- Jim Carey, Actor, comedian, artist. When he was young Jim would finish assignments quickly and then disrupt other students. His high energy and creativity served him well as he got older and channeled this into the numerous comic roles he has played on television and in movies. Jim has also developed his talent as an artist in more recent years.
- Of course, Rick Green. Actor, comedian, author. If you are part of this community you know the awesomeness of Rick! His humor, creativity, capacity for empathy, and overall sparkly nature. And you know he has ADHD.
This is just a sample of people known to have ADHD. You can find a non-exhaustive list of people hypothesized to have had ADHD (like Albert Einstein) and those who have publicly stated that they are part of the ADHD tribe, here or by googling ADHD celebrities (singers, authors, scientists….)
Be Patient with Yourself & Your Child
Please keep in mind that it may take some time for a young person to hone their skills, learn their strengths and channel their abilities to become the rockstar they are meant to be.
Even Albert Einstein was not thought of as a genius when he was in school. For real, he’s hypothesized to have had ADHD! Einstein was known for being frequently disciplined at school and college for not paying attention, being rebellious in the way he often opposed his school teachers and college professors and being impulsive.
Einstein also had exceptional creativity and capacity for hyper-focusing on projects. But these did not pay dividends until he was in an environment that allowed him the freedom to follow his passion and capitalize on his talents.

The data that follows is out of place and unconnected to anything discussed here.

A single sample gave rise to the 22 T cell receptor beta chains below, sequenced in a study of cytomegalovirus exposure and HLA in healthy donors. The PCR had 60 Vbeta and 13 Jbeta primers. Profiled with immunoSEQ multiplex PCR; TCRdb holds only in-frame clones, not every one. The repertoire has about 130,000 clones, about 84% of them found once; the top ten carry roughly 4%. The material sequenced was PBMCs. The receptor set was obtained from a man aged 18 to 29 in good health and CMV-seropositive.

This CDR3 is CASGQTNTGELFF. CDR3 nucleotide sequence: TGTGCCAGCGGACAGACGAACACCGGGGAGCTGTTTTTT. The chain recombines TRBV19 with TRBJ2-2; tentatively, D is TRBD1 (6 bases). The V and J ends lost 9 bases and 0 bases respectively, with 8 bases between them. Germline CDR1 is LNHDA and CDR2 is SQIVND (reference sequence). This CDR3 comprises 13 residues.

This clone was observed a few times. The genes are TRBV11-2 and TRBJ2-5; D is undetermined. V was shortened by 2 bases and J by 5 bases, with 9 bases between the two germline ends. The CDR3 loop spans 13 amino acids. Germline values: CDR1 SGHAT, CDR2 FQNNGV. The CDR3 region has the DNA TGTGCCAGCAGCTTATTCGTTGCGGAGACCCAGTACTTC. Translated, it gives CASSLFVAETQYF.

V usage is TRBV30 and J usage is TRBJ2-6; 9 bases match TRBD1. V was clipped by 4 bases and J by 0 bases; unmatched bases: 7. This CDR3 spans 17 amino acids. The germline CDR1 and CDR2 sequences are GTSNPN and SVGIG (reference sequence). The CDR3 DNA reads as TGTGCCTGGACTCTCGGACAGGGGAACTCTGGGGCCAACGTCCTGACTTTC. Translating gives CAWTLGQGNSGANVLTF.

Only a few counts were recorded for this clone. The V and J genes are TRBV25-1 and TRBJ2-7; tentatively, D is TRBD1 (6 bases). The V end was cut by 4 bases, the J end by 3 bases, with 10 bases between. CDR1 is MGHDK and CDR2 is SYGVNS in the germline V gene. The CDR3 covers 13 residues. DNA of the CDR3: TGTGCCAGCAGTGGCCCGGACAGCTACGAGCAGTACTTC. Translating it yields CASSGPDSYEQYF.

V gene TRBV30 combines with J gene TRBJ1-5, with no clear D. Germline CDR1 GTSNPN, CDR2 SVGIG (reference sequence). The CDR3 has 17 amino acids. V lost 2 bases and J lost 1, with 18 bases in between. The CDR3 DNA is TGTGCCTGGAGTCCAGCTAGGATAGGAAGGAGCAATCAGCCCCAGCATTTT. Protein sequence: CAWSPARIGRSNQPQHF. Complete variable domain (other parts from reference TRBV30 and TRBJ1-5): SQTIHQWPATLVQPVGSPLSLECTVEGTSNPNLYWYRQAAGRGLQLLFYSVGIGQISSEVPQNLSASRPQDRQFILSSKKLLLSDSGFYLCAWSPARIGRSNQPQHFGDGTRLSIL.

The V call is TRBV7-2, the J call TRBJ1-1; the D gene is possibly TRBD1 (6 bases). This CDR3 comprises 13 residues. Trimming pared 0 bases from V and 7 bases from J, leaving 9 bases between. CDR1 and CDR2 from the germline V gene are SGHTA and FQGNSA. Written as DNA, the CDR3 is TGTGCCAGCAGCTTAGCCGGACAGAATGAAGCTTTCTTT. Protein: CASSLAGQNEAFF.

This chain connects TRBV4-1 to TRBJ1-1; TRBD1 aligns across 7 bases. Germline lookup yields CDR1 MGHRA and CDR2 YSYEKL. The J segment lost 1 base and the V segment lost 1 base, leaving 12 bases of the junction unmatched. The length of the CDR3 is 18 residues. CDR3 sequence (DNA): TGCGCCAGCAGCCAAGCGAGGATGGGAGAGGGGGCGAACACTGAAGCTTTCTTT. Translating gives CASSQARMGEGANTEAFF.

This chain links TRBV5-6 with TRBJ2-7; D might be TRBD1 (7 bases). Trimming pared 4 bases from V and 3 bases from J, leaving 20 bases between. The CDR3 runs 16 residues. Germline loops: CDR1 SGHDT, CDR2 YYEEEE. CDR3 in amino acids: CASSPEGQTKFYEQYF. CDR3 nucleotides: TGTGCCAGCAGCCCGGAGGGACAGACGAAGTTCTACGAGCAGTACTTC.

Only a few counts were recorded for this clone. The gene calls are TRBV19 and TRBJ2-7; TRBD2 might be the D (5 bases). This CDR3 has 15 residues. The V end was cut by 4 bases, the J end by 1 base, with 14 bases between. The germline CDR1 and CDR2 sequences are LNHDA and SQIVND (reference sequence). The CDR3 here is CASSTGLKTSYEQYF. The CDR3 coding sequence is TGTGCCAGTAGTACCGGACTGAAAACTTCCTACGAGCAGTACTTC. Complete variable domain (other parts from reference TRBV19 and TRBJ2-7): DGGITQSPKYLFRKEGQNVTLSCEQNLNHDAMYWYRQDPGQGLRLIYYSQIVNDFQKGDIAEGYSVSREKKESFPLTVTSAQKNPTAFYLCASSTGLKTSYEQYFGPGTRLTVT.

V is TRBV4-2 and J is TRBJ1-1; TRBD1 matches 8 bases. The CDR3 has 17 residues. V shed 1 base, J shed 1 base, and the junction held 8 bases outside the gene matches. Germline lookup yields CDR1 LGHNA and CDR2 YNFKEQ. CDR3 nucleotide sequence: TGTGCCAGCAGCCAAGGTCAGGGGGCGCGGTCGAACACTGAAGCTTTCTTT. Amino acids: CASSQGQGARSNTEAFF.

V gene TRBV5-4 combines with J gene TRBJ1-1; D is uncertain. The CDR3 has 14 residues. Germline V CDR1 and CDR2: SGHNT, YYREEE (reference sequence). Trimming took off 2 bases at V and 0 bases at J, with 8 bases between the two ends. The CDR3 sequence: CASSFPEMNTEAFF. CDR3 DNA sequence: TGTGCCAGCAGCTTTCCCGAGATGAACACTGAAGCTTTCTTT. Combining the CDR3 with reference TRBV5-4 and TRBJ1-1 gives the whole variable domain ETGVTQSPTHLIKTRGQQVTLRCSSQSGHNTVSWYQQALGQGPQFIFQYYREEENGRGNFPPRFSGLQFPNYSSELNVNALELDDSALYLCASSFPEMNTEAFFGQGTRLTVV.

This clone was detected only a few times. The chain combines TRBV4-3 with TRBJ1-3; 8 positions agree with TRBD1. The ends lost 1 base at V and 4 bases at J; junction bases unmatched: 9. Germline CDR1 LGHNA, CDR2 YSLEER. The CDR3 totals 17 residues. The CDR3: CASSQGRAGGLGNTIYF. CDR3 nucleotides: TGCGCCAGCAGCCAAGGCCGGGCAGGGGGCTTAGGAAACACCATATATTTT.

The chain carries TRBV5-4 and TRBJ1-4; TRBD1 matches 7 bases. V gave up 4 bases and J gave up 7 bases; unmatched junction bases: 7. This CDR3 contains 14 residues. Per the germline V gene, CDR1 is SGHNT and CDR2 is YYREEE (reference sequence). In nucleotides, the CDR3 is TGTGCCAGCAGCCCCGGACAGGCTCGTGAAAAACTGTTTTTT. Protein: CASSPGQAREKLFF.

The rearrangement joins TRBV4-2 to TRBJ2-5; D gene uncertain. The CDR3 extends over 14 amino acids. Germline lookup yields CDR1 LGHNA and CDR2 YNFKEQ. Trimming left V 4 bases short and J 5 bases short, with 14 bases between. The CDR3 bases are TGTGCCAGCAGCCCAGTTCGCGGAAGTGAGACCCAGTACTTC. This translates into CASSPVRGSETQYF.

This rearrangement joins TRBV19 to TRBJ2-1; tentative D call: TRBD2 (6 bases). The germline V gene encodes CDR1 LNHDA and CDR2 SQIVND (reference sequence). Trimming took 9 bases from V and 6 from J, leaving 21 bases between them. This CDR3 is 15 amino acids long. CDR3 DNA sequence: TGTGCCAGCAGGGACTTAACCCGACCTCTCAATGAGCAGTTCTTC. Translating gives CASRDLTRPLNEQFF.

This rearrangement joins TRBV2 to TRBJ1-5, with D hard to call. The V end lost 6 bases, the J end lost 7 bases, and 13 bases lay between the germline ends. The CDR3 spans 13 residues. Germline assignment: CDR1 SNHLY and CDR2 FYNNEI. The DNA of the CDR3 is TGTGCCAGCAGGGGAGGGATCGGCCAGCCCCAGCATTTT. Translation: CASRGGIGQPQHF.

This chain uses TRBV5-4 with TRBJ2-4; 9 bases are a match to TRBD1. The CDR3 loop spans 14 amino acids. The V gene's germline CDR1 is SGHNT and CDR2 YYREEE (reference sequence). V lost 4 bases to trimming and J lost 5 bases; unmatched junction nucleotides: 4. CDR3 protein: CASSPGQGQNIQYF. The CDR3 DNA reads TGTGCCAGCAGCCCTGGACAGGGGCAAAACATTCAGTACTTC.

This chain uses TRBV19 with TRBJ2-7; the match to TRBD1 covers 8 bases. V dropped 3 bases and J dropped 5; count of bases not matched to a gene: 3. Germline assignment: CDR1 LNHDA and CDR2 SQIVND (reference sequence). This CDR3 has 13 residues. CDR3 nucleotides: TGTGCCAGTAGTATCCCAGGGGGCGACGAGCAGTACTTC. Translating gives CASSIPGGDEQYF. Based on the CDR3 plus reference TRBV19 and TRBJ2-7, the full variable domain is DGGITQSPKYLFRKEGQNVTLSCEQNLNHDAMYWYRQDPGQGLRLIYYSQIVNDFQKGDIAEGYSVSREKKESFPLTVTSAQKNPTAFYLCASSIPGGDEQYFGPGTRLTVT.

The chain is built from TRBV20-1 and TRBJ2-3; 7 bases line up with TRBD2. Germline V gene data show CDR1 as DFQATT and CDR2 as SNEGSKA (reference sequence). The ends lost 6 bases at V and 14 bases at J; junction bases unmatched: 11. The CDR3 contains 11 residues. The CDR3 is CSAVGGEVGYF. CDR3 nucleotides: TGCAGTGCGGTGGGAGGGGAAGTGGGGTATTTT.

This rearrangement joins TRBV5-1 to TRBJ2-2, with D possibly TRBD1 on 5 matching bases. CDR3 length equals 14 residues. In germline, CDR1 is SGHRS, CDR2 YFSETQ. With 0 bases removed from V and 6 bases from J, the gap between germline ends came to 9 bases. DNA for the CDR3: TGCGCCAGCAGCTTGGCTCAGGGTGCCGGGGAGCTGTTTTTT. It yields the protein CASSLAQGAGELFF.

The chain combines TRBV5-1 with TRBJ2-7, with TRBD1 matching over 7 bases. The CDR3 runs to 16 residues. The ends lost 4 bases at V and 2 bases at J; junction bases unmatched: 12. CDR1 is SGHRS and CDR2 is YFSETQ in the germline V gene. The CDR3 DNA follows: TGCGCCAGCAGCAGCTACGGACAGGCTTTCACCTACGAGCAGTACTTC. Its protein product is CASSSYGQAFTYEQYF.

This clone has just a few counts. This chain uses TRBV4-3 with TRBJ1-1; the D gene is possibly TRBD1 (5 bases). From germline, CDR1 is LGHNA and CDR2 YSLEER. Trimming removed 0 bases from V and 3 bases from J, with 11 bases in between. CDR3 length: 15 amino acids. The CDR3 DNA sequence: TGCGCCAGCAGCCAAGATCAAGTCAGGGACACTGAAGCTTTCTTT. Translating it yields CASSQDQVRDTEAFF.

People with ADHD often struggle to show their true potential and express their talents in traditional learning, occupational and social environments. While they may have the sense that they have greatness within them, they struggle to express this because of external pressures to conform- follow the rules, act like everyone else, do things in a certain way.
Their unique way of thinking and acting is not always appreciated and incorporated. When people with ADHD are “seen” for who they are and how they are, then they can express outwardly what they feel inwardly- Awesomeness!
About The Author
To learn more about Dr. Kirsten Milliken and Kris Mitchell, visit WorldOfADHD
In lieu of our biography statements (which you can find on our website), we want to share a funny story about how we met. In the Fall of 2019, both Kirsten and Kris were attending the International ADHD conference in Philadelphia.
Kirsten noticed in the program that someone else was doing a class on “Fun Theory.” Kirsten has historically offered classes on “PlayDHD.” She immediately messaged the presenter (Kris) on the conference app and they met for lunch.
During this first meeting, Kirsten and Kris talked about ADHD, fun/play, and broached the subject of writing and presenting together. It was obvious this was going to be the start of an amazing friendship.
Some of the coincidences were just too good to go unnoticed- we are both KM. We both lived in Portland (Maine and Oregon). And, of course, we were both focused on the value of using play or fun to manage ADHD. Since then we have built a campaign to show the world how much people with ADHD make the world a better place to live. We hope you will join us in this campaign by submitting your written or artistic representation of the awesomeness of ADHD. You can find more on our website at WorldOfADHD.com